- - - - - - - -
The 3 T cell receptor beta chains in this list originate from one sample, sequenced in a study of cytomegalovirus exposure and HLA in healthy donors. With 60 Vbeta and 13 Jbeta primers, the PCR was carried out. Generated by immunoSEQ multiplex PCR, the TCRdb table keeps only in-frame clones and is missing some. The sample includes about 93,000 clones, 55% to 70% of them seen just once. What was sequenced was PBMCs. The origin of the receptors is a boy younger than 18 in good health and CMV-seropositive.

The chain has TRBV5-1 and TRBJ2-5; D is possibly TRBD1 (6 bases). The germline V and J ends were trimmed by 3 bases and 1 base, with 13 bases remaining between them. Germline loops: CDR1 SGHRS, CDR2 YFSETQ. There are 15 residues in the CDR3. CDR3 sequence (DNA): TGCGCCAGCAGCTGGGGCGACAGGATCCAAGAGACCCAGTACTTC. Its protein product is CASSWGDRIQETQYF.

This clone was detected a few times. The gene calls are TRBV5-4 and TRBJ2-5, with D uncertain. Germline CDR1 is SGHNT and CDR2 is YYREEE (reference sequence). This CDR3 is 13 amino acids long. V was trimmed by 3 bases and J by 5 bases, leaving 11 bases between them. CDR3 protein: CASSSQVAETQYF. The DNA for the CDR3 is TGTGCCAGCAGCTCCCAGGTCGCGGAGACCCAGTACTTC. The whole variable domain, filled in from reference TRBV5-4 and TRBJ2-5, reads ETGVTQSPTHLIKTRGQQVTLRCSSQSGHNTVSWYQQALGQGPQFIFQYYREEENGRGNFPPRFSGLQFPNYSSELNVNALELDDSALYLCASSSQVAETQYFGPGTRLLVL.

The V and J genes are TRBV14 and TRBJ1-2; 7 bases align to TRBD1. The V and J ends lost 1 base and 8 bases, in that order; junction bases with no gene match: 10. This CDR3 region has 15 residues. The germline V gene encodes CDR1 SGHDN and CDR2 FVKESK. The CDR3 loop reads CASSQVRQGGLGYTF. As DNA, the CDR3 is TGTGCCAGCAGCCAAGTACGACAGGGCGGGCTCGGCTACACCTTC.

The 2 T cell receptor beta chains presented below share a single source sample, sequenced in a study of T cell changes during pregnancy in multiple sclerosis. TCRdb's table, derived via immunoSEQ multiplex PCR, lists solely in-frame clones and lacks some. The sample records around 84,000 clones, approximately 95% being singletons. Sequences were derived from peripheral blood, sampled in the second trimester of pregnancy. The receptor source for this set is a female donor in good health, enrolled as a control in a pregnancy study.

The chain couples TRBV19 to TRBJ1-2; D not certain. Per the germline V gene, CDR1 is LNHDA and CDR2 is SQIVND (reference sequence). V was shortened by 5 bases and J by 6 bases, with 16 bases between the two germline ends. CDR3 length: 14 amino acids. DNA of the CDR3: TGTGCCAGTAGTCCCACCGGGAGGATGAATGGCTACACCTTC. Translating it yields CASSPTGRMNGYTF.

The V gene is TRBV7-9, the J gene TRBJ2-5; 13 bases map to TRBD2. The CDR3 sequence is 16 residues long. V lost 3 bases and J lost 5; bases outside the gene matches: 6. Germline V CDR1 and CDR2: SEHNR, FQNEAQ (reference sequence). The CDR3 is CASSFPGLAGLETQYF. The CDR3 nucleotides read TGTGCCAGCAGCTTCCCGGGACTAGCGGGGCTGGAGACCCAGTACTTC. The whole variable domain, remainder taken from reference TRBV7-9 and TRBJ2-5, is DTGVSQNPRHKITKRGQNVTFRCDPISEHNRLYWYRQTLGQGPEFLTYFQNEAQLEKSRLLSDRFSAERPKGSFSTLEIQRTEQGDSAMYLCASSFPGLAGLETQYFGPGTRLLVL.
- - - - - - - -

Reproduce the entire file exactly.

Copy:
The 3 T cell receptor beta chains in this list originate from one sample, sequenced in a study of cytomegalovirus exposure and HLA in healthy donors. With 60 Vbeta and 13 Jbeta primers, the PCR was carried out. Generated by immunoSEQ multiplex PCR, the TCRdb table keeps only in-frame clones and is missing some. The sample includes about 93,000 clones, 55% to 70% of them seen just once. What was sequenced was PBMCs. The origin of the receptors is a boy younger than 18 in good health and CMV-seropositive.

The chain has TRBV5-1 and TRBJ2-5; D is possibly TRBD1 (6 bases). The germline V and J ends were trimmed by 3 bases and 1 base, with 13 bases remaining between them. Germline loops: CDR1 SGHRS, CDR2 YFSETQ. There are 15 residues in the CDR3. CDR3 sequence (DNA): TGCGCCAGCAGCTGGGGCGACAGGATCCAAGAGACCCAGTACTTC. Its protein product is CASSWGDRIQETQYF.

This clone was detected a few times. The gene calls are TRBV5-4 and TRBJ2-5, with D uncertain. Germline CDR1 is SGHNT and CDR2 is YYREEE (reference sequence). This CDR3 is 13 amino acids long. V was trimmed by 3 bases and J by 5 bases, leaving 11 bases between them. CDR3 protein: CASSSQVAETQYF. The DNA for the CDR3 is TGTGCCAGCAGCTCCCAGGTCGCGGAGACCCAGTACTTC. The whole variable domain, filled in from reference TRBV5-4 and TRBJ2-5, reads ETGVTQSPTHLIKTRGQQVTLRCSSQSGHNTVSWYQQALGQGPQFIFQYYREEENGRGNFPPRFSGLQFPNYSSELNVNALELDDSALYLCASSSQVAETQYFGPGTRLLVL.

The V and J genes are TRBV14 and TRBJ1-2; 7 bases align to TRBD1. The V and J ends lost 1 base and 8 bases, in that order; junction bases with no gene match: 10. This CDR3 region has 15 residues. The germline V gene encodes CDR1 SGHDN and CDR2 FVKESK. The CDR3 loop reads CASSQVRQGGLGYTF. As DNA, the CDR3 is TGTGCCAGCAGCCAAGTACGACAGGGCGGGCTCGGCTACACCTTC.

The 2 T cell receptor beta chains presented below share a single source sample, sequenced in a study of T cell changes during pregnancy in multiple sclerosis. TCRdb's table, derived via immunoSEQ multiplex PCR, lists solely in-frame clones and lacks some. The sample records around 84,000 clones, approximately 95% being singletons. Sequences were derived from peripheral blood, sampled in the second trimester of pregnancy. The receptor source for this set is a female donor in good health, enrolled as a control in a pregnancy study.

The chain couples TRBV19 to TRBJ1-2; D not certain. Per the germline V gene, CDR1 is LNHDA and CDR2 is SQIVND (reference sequence). V was shortened by 5 bases and J by 6 bases, with 16 bases between the two germline ends. CDR3 length: 14 amino acids. DNA of the CDR3: TGTGCCAGTAGTCCCACCGGGAGGATGAATGGCTACACCTTC. Translating it yields CASSPTGRMNGYTF.

The V gene is TRBV7-9, the J gene TRBJ2-5; 13 bases map to TRBD2. The CDR3 sequence is 16 residues long. V lost 3 bases and J lost 5; bases outside the gene matches: 6. Germline V CDR1 and CDR2: SEHNR, FQNEAQ (reference sequence). The CDR3 is CASSFPGLAGLETQYF. The CDR3 nucleotides read TGTGCCAGCAGCTTCCCGGGACTAGCGGGGCTGGAGACCCAGTACTTC. The whole variable domain, remainder taken from reference TRBV7-9 and TRBJ2-5, is DTGVSQNPRHKITKRGQNVTFRCDPISEHNRLYWYRQTLGQGPEFLTYFQNEAQLEKSRLLSDRFSAERPKGSFSTLEIQRTEQGDSAMYLCASSFPGLAGLETQYFGPGTRLLVL.